PNP to stage national stakeholders' meeting on crime - Phillips
The People’s National Party (PNP) will be hosting a national stakeholders’ meeting on crime at the Jamaica Conference Centre, downtown Kingston on July 30.
The announcement was made on Thursday by Opposition Leader and PNP President, Dr Peter Phillips, while speaking with journalists during the party’s second anti-corruption vigil “against corruption in Government” in Sam Sharpe Square, Montego Bay, St James.
Phillips has increasingly expressed his disappointment over, what he has described as, the failure of the Andrew Holness-led administration to convene such a meeting which was reportedly agreed to at the Vale Royal talks in January.
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Phillips’ latest call for such a meeting was made on Tuesday in the House of Representatives during the debate on a resolution to extend the state of emergency (SOE) in the St Andrew South police division until October 5.
Phillips had also met with church leaders on Wednesday, July 10, one day before the party’s first anti-corruption protest that was held in Half-Way Tree, St Andrew.
At that meeting, the crime situation facing the country, as well as corruption issues, were reportedly discussed.
On Thursday, Phillips reminded that he has, on several occasions, asked the Prime Minister to convene such a meeting.
“Since they have not acted, we are going to act,” Phillips told reporters.
“We (the PNP) are hosting one (stakeholder’s meeting) at the conference centre on the 30th of July and we have invited all critical stakeholders including the leadership of the security forces, the academic community, the private sector, the churches and others,” Phillips added.
Phillips said the Opposition will be willing to accept the presence of the Government” if they choose to attend.”
“But I am throwing it out, we cannot afford the inaction of the Government any longer, and we are going to be taking direct action across the country until they hear the voice of the people,” Phillips said.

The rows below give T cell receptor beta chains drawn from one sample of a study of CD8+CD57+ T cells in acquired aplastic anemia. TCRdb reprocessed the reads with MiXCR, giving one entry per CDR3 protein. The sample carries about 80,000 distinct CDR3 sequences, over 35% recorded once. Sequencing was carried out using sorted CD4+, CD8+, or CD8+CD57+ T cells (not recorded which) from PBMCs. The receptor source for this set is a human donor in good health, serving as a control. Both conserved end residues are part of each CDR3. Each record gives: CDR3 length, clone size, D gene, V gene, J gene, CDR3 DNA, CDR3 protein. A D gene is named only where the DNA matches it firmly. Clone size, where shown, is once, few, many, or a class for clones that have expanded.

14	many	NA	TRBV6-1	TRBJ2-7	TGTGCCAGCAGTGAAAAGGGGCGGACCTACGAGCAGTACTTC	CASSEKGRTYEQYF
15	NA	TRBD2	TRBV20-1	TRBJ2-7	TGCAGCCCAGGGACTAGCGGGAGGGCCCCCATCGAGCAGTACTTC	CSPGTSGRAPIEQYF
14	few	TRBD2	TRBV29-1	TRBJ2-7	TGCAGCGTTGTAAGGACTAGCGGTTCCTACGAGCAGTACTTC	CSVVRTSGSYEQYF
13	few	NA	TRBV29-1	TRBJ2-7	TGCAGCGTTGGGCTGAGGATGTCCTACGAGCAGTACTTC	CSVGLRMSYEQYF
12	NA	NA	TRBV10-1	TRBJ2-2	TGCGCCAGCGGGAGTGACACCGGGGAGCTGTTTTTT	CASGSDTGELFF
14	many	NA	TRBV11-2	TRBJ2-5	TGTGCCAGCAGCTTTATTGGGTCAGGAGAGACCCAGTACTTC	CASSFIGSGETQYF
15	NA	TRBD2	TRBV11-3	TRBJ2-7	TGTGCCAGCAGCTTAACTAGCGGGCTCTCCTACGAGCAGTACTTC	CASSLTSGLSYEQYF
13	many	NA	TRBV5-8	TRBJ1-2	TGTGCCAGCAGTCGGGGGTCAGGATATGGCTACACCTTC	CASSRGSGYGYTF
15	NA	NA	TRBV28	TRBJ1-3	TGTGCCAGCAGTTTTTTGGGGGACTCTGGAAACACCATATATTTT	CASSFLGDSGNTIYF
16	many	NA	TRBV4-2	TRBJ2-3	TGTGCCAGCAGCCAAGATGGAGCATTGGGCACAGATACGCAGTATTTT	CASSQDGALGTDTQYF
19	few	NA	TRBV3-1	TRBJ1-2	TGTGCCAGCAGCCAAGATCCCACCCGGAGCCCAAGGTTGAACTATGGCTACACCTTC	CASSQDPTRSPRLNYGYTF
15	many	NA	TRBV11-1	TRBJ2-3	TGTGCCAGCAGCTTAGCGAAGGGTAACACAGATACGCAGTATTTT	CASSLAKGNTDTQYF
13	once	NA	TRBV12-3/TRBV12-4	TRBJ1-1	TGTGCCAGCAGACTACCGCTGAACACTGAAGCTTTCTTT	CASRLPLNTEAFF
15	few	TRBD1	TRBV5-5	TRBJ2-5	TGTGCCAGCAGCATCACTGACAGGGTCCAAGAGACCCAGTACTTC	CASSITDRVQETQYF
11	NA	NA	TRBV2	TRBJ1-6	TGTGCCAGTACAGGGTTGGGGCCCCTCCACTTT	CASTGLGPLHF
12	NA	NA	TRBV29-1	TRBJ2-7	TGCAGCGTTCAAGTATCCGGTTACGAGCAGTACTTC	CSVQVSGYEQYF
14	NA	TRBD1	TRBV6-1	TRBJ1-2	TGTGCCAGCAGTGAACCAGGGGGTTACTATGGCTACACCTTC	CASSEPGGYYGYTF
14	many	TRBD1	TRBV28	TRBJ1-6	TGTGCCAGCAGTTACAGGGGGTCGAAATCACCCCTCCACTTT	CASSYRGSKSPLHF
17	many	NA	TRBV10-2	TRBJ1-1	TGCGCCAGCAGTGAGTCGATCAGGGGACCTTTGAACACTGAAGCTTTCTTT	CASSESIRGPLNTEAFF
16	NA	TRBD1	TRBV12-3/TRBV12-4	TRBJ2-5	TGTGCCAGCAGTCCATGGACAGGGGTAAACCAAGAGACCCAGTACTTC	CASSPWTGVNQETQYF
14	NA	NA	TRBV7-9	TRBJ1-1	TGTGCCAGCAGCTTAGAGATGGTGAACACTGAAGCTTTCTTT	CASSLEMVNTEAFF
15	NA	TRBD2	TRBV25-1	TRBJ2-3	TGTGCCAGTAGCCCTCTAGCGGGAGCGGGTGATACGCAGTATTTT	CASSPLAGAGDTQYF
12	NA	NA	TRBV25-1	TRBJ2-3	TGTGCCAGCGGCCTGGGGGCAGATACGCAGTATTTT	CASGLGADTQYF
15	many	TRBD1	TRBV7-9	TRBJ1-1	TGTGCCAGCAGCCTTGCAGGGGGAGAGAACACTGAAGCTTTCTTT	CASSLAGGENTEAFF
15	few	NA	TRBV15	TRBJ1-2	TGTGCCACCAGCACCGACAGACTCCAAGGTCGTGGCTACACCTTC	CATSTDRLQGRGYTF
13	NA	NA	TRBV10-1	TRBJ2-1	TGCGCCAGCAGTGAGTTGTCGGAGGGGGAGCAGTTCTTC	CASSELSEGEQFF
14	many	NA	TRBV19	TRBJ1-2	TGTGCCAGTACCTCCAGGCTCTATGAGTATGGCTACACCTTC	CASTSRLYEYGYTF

Thursday’s corruption protest saw a relatively sparse turnout when compared to the first anti-corruption vigil that was staged one week earlier in Half-Way, St Andrew.
Prior to, and since the Half-Way Tree vigil, both the PNP and the governing Jamaica Labour Party (JLP) have accused each other of being more corrupt.
However, the PNP has vowed to stage corruption demonstrations across the party’s six regions. The July 11 demonstration in Half-Way Tree was held in Region Three while Thursday’s protest was held in Region Six.
Meanwhile, Peter Bunting, the Member of Parliament for Central Manchester who is challenging Phillips for the presidency of the PNP, has responded to criticisms that neither he nor his supporters have turned up at the corruption protests.
In a statement issued on Wednesday, Bunting said he is in “full and total support" of protests against corruption (which) the PNP held last week Thursday, and the one planned for Montego Bay tomorrow (Thursday) morning.
Bunting also indicated that he is looking forward to personally participating in and mobilizing his constituency and parish when the PNP organised protests “come to Central Jamaica.”
Manchester is part of Region Five.
“Corruption not only depletes resources that could otherwise be available to improve the quality of health care and education of the Jamaican people, but corruption is the handmaiden of organized crime,” said Bunting.
He said public corruption weakens the will of political leadership and policymakers to take decisive actions against the top criminals at all levels of the society and damages Jamaica’s good name abroad.